The Jordanian economy’s Achilles’ heel is its need to import energy. Can solar, nuclear and shale deposits fill the gap?
After midnight on one of Jordan’s busiest highways, only the beaming headlights of vehicles driving between the capital Amman and the Dead Sea pierce the gloom.
The highway is lined with street lights as it weaves down from Amman to the valley floor below sea level, but none are switched on. The government can no longer afford the bill.
The resource-poor kingdom, which imports 97 percent of its energy, has in the past two years seen the annual cost of those purchases soar above $5bn — equivalent to about fifteen percent of its gross domestic product — after supplies of cheap Egyptian gas were disrupted by sabotage of a pipeline to Jordan.
Dependent now on costly diesel and fuel oil, Jordan is considering wider electricity rationing and is preparing a hike in electricity prices in June, a politically fraught move in a country which saw street protests last year over fuel subsidy cuts imposed as a condition for a $2bn IMF loan.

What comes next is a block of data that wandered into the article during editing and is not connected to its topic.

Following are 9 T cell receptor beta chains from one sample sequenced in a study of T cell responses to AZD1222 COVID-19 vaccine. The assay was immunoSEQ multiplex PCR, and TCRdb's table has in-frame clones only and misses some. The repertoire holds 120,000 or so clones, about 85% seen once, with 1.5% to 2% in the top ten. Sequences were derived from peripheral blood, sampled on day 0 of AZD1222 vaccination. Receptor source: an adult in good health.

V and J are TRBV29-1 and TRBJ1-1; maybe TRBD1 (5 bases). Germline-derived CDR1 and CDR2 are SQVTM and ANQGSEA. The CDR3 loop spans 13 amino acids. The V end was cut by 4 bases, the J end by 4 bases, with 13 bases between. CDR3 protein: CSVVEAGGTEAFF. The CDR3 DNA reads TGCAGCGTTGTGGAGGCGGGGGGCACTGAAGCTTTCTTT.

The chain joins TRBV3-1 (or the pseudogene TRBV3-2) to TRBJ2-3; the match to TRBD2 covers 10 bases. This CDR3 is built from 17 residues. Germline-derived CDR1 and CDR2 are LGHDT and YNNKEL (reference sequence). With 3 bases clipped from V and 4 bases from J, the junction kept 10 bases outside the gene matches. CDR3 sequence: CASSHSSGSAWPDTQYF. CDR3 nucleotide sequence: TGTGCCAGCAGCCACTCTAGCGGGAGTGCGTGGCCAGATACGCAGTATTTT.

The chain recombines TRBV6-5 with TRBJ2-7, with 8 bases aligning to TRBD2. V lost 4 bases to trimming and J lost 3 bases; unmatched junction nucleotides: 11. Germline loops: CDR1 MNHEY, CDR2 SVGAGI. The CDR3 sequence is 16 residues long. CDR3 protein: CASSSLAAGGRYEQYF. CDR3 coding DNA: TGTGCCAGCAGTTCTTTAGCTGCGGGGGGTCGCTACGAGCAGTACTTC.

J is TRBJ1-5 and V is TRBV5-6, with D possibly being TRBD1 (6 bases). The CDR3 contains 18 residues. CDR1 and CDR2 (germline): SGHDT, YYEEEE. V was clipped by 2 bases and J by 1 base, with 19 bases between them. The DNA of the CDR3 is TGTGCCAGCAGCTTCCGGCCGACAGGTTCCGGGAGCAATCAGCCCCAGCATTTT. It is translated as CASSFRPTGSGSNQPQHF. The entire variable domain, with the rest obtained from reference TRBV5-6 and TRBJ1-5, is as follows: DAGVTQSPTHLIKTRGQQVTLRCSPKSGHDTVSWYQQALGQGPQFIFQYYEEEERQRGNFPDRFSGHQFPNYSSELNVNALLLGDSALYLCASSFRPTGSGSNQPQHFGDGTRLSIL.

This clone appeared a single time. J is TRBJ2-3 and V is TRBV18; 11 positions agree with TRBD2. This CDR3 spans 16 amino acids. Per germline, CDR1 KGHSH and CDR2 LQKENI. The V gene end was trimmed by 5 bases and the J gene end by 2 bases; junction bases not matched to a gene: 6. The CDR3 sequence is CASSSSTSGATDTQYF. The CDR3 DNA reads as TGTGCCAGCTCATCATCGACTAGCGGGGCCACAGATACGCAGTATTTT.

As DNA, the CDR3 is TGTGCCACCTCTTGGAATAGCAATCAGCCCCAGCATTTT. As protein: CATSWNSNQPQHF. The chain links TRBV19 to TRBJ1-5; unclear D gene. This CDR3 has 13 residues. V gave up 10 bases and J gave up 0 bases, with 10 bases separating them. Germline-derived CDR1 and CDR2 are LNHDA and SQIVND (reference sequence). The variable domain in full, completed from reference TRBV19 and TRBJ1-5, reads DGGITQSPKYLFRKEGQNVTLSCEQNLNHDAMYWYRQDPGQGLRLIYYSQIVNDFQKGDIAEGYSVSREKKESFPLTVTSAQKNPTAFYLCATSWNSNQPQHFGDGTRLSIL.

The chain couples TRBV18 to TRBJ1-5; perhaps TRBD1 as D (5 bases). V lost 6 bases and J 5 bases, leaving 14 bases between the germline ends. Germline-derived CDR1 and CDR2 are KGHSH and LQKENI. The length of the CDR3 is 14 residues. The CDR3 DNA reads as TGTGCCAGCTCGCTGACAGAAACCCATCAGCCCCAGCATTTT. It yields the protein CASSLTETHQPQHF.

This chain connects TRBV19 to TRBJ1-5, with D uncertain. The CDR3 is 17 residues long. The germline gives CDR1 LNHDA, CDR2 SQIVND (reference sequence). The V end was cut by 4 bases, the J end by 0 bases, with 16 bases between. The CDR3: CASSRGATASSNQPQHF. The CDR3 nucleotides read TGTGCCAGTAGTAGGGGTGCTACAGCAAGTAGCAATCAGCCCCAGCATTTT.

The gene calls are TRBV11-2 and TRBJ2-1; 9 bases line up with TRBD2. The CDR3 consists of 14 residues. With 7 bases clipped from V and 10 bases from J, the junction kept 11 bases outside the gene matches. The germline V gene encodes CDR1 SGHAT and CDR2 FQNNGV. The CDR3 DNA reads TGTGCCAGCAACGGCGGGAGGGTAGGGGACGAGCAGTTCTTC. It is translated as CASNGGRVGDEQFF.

“Energy is the Achilles’ heel of the Jordanian economy, it’s a huge vulnerability for Jordan... the biggest drain on the economy,” Nemat Shafik, deputy head of the International Monetary Fund, said during a visit to Jordan last month.
It is not just cost but capacity which the government is struggling to manage.
Jordan’s failure to modernise its decades-old oil refinery, which handles 140,000 barrels per day of crude imports but has only a limited ability to refine high-quality diesel, has worsened the crisis, experts say.
Meanwhile, foreign investment in independent power plants, which produce over 60 percent of the country’s installed power capacity of 3,300 megawatts, is barely keeping up with a seven percent annual rise in consumption, experts say.
So in the short term, the government is being forced to tackle the other side of the supply/demand equation and find ways to reduce consumption.
Some steps are relatively painless; last month authorities asked for bids from firms to introduce 600,000 energy-saving light bulbs in public buildings, and they plan a nationwide campaign to distribute 1.5 million of those bulbs to households.
“If you don’t have enough generation, you have to manage demand. One quick solution is energy efficiency in transport and electricity, where load consumption is high,” says Khaled Irani, an energy consultant and former energy minister, estimating efficiency steps could save $1bn.
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